To investigate the factors that affect the adoption of ridehailing, I estimate several models that help assess the role of individual characteristics and residential location in affecting these choices. The results of two binary logit models confirmed that highly educated, older millennials are more likely to use on-demand ride services than other groups. I also find that greater land-use mix and regional accessibility by car are associated with greater likelihood of adopting on- demand ride services. Respondents who report higher numbers of long-distance business trips and have a higher share of long-distance trips made by plane are also more likely to have used these services, as are frequent users of smartphone transportation-related apps, and those who have previously used taxi and carsharing services. Among various attitudinal factors that were investigated, individuals with stronger pro-environmental, technology-embracing, and variety- seeking attitudes are more inclined to ridehailing.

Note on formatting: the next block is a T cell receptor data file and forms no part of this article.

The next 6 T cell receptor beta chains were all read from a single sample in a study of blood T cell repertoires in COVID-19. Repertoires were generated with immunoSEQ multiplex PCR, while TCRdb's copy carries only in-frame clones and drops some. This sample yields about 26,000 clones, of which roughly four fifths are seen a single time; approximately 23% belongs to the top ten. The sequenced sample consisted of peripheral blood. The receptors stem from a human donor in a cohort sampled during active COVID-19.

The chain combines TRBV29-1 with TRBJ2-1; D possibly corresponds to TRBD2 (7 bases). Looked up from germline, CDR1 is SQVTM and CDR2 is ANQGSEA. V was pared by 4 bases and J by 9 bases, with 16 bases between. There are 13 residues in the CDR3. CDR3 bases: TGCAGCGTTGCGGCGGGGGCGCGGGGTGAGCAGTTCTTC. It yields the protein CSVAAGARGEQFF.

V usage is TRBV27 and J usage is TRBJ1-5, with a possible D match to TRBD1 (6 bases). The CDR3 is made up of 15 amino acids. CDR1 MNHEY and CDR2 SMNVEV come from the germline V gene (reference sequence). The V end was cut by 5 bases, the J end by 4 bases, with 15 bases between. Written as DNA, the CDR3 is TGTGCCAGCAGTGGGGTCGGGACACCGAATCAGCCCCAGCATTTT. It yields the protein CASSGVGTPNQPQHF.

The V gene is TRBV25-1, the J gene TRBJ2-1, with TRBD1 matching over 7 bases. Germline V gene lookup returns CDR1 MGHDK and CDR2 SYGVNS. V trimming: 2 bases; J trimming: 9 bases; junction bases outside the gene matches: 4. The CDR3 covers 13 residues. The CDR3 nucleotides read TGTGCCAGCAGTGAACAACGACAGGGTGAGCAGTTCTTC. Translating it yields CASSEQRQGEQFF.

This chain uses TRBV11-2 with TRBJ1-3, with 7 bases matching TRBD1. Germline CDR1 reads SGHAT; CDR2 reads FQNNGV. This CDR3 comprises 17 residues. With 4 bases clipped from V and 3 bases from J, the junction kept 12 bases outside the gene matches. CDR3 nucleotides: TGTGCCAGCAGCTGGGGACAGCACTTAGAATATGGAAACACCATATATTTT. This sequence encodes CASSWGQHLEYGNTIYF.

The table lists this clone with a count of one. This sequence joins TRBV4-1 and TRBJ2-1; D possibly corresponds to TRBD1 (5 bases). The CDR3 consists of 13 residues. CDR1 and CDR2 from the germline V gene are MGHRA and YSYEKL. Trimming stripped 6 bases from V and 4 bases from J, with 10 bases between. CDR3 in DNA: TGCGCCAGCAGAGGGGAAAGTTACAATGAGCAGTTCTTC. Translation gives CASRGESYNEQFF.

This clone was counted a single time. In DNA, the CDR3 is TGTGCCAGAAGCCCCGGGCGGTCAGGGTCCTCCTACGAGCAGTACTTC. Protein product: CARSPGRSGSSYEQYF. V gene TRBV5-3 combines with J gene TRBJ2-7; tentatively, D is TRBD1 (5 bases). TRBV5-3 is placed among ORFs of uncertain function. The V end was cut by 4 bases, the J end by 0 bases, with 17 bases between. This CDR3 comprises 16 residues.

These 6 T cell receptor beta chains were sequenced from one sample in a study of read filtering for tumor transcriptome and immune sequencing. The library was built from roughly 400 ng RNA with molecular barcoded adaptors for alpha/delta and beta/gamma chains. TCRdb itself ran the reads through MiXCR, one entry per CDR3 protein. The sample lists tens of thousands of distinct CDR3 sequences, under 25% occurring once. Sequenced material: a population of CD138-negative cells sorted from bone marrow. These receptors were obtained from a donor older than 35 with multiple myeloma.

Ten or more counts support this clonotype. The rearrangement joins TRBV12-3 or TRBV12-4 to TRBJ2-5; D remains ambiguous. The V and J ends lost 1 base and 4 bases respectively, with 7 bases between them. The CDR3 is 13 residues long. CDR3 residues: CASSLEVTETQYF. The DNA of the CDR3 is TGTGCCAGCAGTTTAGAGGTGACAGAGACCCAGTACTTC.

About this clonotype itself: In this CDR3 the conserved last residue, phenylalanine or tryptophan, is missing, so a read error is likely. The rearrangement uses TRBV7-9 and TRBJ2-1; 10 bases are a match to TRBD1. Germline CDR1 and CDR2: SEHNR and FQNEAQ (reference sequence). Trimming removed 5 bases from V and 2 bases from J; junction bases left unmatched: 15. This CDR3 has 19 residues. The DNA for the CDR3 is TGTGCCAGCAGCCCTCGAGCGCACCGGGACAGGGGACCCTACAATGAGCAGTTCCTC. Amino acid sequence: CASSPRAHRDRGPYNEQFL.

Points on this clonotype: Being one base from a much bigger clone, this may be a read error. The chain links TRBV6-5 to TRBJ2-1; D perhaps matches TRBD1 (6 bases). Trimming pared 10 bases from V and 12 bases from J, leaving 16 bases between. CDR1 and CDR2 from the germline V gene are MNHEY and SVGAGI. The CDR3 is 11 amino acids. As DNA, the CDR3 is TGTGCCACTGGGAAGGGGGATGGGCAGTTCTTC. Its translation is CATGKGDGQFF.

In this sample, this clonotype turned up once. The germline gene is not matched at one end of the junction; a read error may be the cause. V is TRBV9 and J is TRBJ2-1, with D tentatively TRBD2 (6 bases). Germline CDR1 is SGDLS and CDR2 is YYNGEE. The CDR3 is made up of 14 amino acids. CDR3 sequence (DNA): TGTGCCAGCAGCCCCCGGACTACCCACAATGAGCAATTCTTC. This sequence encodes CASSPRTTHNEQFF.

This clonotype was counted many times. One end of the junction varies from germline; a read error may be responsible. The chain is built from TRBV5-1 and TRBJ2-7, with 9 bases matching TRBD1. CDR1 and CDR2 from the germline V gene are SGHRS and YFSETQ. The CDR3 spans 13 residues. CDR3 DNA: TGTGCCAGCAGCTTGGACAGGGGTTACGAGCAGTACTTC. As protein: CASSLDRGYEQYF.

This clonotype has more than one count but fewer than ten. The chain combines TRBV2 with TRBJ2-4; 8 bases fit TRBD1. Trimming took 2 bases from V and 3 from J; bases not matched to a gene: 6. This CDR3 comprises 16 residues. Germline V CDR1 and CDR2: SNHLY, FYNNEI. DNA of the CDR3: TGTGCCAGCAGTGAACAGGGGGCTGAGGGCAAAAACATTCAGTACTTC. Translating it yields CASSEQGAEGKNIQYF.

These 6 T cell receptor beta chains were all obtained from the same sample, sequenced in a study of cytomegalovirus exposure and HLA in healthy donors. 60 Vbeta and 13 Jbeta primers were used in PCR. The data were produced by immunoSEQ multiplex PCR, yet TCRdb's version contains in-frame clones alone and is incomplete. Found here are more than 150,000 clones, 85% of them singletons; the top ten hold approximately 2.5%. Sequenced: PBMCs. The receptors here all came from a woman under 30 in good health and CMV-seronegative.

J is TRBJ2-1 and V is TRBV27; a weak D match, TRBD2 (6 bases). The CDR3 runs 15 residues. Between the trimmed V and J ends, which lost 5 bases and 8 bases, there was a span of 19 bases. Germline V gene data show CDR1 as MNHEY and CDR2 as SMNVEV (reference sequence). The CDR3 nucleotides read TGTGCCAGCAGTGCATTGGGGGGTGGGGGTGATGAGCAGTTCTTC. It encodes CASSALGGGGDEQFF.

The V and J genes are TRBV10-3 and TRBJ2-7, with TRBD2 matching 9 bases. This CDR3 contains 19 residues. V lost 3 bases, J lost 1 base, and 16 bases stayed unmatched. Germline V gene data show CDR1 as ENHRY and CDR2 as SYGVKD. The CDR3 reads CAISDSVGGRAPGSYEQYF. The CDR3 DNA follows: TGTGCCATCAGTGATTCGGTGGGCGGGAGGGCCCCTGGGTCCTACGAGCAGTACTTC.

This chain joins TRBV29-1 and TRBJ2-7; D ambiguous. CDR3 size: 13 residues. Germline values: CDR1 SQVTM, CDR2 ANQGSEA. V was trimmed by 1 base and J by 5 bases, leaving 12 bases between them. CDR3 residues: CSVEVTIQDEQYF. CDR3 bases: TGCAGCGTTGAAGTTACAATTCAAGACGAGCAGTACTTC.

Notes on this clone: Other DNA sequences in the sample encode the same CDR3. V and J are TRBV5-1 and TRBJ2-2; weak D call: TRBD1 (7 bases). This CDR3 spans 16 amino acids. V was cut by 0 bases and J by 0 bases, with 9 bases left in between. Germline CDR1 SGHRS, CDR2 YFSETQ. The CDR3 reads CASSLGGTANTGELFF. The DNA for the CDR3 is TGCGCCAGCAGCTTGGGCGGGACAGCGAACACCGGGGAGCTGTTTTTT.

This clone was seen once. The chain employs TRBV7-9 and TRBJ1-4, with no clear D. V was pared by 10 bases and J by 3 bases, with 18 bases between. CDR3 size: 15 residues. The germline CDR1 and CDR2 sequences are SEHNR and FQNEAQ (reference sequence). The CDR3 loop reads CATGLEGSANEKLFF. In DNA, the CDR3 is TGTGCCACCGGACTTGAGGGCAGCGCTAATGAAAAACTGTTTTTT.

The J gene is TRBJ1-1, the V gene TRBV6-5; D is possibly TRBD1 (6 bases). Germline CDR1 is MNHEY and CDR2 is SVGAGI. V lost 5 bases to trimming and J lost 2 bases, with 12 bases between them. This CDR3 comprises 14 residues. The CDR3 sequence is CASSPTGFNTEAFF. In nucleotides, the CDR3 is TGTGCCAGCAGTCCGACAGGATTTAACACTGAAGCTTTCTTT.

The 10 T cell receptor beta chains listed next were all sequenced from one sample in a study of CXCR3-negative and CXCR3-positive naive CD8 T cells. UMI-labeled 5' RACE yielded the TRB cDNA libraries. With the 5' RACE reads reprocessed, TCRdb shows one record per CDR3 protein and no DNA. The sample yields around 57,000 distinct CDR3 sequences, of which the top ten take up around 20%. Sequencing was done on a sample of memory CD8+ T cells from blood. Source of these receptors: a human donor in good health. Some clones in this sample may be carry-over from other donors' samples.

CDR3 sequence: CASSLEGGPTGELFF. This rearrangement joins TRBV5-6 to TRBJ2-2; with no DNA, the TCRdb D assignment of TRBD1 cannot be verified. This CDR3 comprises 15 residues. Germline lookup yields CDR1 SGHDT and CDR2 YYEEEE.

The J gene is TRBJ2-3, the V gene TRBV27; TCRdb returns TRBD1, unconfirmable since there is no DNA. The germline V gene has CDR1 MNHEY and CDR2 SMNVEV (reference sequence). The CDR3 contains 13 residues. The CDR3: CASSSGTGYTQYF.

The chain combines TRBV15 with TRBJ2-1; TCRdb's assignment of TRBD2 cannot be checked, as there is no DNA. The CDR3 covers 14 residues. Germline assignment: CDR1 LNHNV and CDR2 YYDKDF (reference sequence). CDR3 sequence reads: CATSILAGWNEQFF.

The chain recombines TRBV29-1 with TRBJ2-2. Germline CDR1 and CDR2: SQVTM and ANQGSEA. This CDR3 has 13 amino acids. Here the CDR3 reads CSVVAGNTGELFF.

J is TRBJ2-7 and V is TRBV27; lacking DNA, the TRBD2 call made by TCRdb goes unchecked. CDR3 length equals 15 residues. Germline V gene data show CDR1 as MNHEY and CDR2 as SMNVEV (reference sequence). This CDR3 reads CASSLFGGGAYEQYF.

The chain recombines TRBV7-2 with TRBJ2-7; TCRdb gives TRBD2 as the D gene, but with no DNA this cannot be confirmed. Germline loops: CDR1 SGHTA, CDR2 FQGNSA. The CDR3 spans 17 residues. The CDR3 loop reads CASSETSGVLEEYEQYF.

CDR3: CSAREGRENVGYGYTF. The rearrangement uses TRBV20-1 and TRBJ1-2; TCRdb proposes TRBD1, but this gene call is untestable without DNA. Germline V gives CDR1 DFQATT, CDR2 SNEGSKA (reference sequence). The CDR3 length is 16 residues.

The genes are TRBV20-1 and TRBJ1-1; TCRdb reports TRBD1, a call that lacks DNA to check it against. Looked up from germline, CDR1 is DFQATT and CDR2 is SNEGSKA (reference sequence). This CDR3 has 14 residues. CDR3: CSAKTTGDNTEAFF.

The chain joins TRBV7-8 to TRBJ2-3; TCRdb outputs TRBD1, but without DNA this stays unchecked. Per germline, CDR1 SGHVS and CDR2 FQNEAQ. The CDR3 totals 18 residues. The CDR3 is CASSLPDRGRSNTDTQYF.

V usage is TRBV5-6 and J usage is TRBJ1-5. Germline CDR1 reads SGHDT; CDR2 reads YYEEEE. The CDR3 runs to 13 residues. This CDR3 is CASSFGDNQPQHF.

Further, I expand my analyses of the factors affecting the adoption of ridehailing through the estimation of a latent-class adoption model that captures the heterogeneity in individuals’ tastes and preferences. Users of ridehailing can be grouped into three well-defined latent classes, based on their individual and household characteristics, lifestyles and stage in life. The three distinct classes are: (1) a class that is largely composed of more highly-educated, independent (i.e. who have already established their household) millennials, who has the highest adoption rate. The adoption of ridehailing services for the members of this class is influenced by the frequency of long-distance leisure and business-related trips made by non-car modes. The adoption of ridehailing among the members of this group is higher if they live in high-quality transit neighborhoods. (2) The second highest adoption rate is observed among the members of the class that is mainly composed of affluent individuals living with their families who are either dependent millennials or older members of Generation X. The frequency of use of smartphone apps and the share of long-distance leisure trips made by plane affect the adoption of ridehailing for the members of this class. The members of this class also tend to adopt ridehailing if they live in neighborhoods with higher land-use mix and if they have used taxi services within the past 12 months. The lowest adoption rate is observed among the members of the class, comprising the least affluent individuals with the lowest level of education. The members of this class are more likely to live in rural neighborhoods and they rarely use ridehailing. The adoption of ridehailing among the members of this class is affected by household income, the frequency of long-distance non-car business trip, transit accessibility as well as the use of taxi and of carsharing.